When thinking about how the FDIC’s Orderly Liquidation Authority (OLA) and Living Wills would really work, I am reminded of the Mike Tyson quote “Everyone has a plan ’till they get punched in the mouth.”
The FDIC is charged in Title II of Dodd-Frank with the responsibility for winding down systemically important financial institutions. We have all seen how a bank is taken over by the FDIC on Friday night and re-emerges the following Monday. The FDIC has good practice at this. The largest and most complex bankrupt institution that has gone through the process was probably WAMU in September 2008. Most banks that the FDIC is involved with are community banks with names like Waccamaw Bank and First National Bank of Central Florida. They have new owners in a couple days.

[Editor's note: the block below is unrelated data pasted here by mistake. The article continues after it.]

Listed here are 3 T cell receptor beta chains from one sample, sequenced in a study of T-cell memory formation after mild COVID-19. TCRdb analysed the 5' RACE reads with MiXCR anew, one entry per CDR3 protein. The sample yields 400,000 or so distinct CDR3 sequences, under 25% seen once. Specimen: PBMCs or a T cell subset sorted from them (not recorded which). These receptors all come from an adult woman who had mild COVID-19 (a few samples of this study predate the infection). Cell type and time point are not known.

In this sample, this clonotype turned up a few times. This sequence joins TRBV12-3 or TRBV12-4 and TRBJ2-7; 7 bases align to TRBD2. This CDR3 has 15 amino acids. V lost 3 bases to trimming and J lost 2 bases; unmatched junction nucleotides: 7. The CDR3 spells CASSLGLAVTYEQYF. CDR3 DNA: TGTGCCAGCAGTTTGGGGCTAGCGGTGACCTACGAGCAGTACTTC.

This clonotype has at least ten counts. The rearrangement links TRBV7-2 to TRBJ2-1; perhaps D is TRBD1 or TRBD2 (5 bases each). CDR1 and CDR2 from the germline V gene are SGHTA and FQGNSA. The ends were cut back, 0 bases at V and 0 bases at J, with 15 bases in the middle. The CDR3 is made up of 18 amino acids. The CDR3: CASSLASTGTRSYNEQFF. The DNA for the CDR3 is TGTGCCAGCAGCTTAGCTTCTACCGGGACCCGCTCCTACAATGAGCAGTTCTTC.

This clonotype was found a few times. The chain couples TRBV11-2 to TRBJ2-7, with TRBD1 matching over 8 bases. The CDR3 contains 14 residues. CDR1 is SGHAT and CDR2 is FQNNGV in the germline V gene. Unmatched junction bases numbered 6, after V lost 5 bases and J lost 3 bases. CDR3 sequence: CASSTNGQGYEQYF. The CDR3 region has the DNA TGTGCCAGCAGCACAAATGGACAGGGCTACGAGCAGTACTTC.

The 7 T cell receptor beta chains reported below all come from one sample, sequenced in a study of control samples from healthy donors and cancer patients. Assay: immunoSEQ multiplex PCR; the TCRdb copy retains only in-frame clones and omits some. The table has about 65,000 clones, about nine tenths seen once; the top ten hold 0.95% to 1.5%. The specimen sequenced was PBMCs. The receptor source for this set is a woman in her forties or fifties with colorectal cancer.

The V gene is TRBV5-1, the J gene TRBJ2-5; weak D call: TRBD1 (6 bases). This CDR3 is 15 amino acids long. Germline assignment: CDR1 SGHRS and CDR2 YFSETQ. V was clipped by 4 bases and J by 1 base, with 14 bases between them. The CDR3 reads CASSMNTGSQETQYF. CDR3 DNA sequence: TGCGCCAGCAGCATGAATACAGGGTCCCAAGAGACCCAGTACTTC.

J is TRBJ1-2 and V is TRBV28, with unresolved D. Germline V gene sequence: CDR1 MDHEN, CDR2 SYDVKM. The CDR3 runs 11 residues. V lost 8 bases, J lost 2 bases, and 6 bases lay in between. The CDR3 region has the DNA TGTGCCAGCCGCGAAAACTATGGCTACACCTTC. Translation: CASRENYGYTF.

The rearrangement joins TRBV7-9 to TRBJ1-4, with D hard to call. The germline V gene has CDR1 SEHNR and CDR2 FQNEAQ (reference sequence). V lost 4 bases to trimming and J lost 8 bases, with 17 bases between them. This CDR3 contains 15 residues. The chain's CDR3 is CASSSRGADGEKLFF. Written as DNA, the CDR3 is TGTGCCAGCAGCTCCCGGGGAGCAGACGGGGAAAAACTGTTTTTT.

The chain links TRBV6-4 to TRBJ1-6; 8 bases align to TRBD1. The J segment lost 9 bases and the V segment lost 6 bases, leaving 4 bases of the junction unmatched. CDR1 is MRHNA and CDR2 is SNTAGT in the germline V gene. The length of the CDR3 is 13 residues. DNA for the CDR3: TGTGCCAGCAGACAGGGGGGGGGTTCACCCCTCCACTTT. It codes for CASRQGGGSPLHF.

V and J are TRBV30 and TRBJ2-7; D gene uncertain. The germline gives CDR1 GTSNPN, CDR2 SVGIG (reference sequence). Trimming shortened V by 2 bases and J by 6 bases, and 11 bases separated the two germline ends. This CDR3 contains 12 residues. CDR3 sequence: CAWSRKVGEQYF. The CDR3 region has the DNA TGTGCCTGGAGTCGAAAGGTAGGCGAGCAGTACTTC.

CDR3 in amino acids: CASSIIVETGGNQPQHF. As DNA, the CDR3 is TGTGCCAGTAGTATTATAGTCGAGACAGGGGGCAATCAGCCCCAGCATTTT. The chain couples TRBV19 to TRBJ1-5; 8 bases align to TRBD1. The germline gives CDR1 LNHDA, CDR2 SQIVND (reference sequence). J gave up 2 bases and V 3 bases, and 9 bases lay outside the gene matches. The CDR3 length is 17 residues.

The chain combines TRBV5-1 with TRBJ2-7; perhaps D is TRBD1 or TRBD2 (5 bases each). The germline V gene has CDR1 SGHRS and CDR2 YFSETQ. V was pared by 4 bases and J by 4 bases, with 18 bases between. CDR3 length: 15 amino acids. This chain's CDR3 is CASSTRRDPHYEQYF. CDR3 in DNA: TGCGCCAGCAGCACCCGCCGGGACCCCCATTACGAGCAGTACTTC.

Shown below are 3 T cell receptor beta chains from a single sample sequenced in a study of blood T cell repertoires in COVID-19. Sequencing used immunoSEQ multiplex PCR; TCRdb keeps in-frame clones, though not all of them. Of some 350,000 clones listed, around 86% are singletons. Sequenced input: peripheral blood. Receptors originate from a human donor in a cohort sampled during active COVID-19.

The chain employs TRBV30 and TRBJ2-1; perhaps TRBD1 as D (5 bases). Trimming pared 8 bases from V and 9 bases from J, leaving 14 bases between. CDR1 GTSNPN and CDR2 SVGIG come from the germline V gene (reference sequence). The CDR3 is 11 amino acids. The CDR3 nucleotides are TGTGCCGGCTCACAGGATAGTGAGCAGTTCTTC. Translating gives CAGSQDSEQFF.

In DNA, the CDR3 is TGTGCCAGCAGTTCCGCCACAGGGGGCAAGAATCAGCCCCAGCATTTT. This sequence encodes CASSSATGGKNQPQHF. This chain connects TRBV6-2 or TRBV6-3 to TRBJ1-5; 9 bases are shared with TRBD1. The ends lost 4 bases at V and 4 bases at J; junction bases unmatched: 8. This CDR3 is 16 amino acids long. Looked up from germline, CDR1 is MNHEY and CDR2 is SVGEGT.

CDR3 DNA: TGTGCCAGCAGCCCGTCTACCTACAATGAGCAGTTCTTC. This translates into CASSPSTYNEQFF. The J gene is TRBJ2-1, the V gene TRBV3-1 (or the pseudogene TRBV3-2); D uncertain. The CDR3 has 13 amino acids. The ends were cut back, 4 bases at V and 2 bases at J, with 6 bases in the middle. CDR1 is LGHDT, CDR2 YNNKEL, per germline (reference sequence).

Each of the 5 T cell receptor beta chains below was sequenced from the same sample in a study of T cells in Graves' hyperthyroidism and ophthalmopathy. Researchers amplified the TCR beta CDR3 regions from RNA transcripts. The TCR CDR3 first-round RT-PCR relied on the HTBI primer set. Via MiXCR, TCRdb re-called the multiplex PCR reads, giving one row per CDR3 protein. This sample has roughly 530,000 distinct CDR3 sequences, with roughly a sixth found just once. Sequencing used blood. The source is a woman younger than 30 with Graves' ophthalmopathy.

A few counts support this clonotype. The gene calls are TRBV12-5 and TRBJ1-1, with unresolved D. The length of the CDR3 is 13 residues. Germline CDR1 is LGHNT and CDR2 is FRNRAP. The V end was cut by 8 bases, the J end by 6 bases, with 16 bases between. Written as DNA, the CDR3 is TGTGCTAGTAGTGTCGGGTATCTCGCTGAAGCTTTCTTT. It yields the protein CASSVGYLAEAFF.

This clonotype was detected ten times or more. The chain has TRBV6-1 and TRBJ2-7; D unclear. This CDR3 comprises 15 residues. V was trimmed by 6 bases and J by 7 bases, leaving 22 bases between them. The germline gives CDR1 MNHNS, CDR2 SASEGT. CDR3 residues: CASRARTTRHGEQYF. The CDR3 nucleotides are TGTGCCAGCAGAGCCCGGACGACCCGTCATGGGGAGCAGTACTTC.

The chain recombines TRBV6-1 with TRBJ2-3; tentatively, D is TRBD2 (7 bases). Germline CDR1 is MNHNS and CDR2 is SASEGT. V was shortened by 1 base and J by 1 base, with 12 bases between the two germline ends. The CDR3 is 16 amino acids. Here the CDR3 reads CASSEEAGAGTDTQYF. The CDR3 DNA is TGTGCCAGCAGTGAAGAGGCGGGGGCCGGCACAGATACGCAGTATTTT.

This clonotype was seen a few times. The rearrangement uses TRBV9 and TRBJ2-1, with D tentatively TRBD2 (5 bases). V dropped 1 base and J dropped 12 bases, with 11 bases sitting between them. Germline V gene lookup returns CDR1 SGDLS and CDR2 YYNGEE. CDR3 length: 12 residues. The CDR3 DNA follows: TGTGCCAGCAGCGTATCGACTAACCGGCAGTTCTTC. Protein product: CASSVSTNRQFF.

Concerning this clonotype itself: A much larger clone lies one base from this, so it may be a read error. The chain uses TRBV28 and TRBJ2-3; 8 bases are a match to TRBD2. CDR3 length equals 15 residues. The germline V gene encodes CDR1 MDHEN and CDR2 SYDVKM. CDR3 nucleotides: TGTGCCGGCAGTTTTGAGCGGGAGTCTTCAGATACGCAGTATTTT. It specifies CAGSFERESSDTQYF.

But taking over a G-SIFI bank, with hundreds, if not thousands of subsidiaries all over the world, trillions of dollars in assets, and a Living Will running in the thousands of pages — well that is another matter. Mike Mayo, the well regarded banking analyst at Crédit Agricole Securities said in a New York Times article on July 3, 2012, “The living wills are simply an exercise to make some people feel better”.
And that brings us back to Mike Tyson. Having a plan is a great thing. But in a crisis it will all go out the window. Are we lulled into a sense of false security because of OLA? Does having a plan and an apparatus to take apart and piece back together enormously complex financial institutions the likes of JP Morgan Chase, Citibank, or Bank of America in a matter of days (or even weeks) when you’ve just been hit in the face really sound like its going to work? With all due respect to the good people at the FDIC, its an impossible task. I hope we never have to find out.
A link to the New York Times article is here.
A link to the FDIC failed bank list is here.